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Masters Degrees (Continuity)

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This new, tailor-made course is delivered in partnership with the BBC and is designed to thoroughly train participants in becoming a key member of a drama or entertainment production team. Read more
This new, tailor-made course is delivered in partnership with the BBC and is designed to thoroughly train participants in becoming a key member of a drama or entertainment production team.

Participants will learn from practical hands-on workshops and through on set and in studio experience on a range of drama and entertainment projects. This will ensure that participants leave the course with the practical experience for starting out in the professional world.

The Script Supervisor’s role is an exciting, varied and demanding job requiring many skills for being part of the production team, working closely with directors and producers, interacting with performers and programme participants, and providing accurate information on location, in the studio gallery and for the edit suite.


The Script Supervisor is a key member of the production team, preparing and providing scripts, running orders, camera cards and information, prior to a rehearsal, recording or shooting day. In the studio, they keep the production team informed through cueing, timings, shotcalling, liaising with presentation, and maintaining an accurate log. They support the director and producer and are responsible for getting live transmission programmes on and off air. On single camera shoots, they are vital for continuity, keeping track of takes, timings, shooting angles, costume and make-up notes and props information essential for the editor.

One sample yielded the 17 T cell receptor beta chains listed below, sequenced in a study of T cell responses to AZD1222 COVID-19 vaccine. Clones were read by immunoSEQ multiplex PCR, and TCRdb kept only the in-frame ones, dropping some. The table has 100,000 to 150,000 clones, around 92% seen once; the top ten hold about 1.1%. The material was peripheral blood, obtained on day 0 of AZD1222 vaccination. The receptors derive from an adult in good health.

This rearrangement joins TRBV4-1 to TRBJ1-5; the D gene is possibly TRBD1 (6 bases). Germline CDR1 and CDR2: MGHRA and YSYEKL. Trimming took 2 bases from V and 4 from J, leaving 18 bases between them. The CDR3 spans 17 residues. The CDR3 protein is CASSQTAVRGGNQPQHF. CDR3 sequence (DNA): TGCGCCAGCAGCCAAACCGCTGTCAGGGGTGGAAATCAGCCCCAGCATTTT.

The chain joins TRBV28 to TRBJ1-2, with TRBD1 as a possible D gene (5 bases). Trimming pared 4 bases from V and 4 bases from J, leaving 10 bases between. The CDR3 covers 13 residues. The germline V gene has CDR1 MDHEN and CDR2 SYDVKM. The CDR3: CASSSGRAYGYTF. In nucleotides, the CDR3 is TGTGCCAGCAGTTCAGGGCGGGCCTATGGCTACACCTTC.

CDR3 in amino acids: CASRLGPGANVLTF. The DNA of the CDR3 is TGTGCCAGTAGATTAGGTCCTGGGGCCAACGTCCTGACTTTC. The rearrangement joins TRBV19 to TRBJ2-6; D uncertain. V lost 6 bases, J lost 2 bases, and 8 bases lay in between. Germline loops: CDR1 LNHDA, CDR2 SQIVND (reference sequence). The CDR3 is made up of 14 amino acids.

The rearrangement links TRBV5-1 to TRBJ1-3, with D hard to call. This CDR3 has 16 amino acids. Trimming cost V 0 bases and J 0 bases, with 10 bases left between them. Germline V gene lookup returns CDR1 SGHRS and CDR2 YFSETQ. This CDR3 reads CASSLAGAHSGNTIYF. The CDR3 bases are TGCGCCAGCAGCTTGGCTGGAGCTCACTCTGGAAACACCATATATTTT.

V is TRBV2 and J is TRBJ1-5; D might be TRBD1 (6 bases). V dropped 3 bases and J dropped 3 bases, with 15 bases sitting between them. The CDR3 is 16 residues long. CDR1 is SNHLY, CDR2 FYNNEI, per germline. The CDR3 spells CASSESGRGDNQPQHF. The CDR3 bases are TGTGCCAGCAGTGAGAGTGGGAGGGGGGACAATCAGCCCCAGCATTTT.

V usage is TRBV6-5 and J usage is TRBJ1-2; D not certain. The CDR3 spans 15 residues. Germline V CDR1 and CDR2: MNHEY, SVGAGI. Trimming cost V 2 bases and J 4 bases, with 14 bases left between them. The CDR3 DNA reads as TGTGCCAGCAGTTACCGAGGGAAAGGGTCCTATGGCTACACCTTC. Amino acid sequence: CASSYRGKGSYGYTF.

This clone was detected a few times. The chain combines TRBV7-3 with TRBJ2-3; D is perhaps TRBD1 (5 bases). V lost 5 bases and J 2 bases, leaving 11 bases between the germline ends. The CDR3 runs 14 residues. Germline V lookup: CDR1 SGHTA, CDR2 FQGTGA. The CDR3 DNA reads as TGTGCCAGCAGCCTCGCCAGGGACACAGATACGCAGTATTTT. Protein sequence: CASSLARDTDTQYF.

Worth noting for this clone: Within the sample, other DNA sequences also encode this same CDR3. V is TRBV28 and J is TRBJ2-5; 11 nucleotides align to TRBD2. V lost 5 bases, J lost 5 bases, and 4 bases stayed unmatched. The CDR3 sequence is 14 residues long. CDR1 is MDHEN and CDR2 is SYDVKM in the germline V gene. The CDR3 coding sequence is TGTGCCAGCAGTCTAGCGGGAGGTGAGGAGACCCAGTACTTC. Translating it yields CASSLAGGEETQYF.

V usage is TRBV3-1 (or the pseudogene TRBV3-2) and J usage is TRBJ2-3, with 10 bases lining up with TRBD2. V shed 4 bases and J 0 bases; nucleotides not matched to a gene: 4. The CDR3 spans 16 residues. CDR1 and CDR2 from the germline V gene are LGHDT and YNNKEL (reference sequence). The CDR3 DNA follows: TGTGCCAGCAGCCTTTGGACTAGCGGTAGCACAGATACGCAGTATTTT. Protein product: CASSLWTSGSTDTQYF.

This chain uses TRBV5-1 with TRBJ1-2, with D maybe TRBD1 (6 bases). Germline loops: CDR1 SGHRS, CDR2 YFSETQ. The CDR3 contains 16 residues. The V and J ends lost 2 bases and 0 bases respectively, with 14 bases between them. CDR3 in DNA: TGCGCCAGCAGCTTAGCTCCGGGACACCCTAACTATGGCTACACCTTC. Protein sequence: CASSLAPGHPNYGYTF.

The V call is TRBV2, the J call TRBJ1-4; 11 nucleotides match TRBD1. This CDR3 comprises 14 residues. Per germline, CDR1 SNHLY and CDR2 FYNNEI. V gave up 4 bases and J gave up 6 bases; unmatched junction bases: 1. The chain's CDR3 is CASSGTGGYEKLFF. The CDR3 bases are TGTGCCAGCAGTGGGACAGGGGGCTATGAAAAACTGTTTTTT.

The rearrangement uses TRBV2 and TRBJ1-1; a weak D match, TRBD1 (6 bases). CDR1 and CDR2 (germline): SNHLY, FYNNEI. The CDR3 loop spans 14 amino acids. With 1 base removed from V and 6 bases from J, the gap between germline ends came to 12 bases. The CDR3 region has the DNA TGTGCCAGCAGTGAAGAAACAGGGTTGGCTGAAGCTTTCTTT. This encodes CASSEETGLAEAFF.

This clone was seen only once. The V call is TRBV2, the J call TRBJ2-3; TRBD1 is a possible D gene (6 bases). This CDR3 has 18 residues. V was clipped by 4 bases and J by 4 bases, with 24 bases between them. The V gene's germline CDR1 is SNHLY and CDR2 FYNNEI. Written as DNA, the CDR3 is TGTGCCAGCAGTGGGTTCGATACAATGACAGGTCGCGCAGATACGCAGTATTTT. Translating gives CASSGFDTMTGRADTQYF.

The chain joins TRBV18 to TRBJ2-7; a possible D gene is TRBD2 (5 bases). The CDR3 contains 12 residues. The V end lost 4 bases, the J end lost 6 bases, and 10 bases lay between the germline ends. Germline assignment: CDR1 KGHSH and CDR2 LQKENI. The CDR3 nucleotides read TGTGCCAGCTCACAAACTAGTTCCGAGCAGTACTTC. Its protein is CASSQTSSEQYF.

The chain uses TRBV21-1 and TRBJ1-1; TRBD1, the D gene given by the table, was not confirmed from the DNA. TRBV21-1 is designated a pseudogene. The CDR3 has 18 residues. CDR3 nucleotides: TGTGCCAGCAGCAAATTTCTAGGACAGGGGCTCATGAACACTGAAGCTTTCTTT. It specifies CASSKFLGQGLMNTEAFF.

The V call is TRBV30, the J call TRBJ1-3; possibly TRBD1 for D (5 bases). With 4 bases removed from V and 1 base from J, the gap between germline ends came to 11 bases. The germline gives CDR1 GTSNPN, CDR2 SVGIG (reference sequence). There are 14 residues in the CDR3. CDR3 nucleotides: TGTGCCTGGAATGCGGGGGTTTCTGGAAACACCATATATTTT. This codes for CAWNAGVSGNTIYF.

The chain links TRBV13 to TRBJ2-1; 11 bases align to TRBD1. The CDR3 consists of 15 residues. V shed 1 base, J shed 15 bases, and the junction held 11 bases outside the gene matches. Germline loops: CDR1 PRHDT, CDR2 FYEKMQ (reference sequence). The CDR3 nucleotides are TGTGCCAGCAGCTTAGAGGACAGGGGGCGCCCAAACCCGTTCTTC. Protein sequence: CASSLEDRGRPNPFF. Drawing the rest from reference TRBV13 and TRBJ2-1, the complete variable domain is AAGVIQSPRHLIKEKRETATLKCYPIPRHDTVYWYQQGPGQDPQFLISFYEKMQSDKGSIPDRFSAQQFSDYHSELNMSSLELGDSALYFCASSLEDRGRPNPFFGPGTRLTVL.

To do this role, you will need to:
-Be calm and level-headed
-Work well as part of a fast-moving team
-Have exceptional organisational and time-management skills
-Be able to work to a deadline
-Pay close attention to accuracy and detail
-Be an excellent communicator
-Be adaptable to changing circumstances
-Have a positive attitude
-Cope well under pressure
-Have stamina for long days and hard work


This course has been developed due to industry demand and combines practical experience on film shoots with NFTS student directors on fiction films, and in the studio with NFTS Television Entertainment student directors on their entertainment shows, using the recently refurbished 4k multi-camera television studio gallery. There is time for learning to use script packages such as Adobe Story and BBC Scriptwriter, lectures on all aspects of the job involving different genres of programmes, guest speakers and site visits to other television companies and media providers.

The course is three months, based at the NFTS and divided into three sections:

Weeks 1 - 4 Full-time lectures & practical exercises covering studio and film work.

Weeks 5 - 8 On location continuity experience working on two films each

Weeks 9 - 12 Practical experience for studio-based programmes plus additional lectures and site visits.

Specifically students will learn about:
-Script layouts, call sheets, breakdowns, running orders
-Shot lists, storyboards, recording orders, shooting orders
-Setting up a production
-Script packages
-Gallery techniques (e.g. calling shots, running EVS, using a stopwatch)
-Live programmes
-Music programmes (e.g. script styles & methods)
-Bar counting
-Studio drama techniques
-Continuity for film and single camera
-Post production and editing

There will be visiting lecturers, professionals in the industry, talking about their experiences and giving advice on methods and the latest techniques. Also, practical exercises and opportunities to work in the role on other student courses.


Course participants will have full access to the NFTS facilities including: Cinema Club, Screen Arts and NFTS Masterclasses.

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The global business environment is more complex and interconnected than ever before. Major shifts can happen in a day. The pace of change keeps increasing. Read more

The global business environment is more complex and interconnected than ever before. Major shifts can happen in a day. The pace of change keeps increasing.

The MSc Risk Management at GCU is designed for today - and industry recognises this. Double-accredited by the Chartered Insurance Institute (CII) and the Institute of Risk Management (IRM)

As a student, you'll gain the cutting-edge knowledge and practical skillset to navigate the complexities and challenges of risk management in today's world.

  • Build skills in establishing risk policy and structures
  • Master the design and review processes for risk management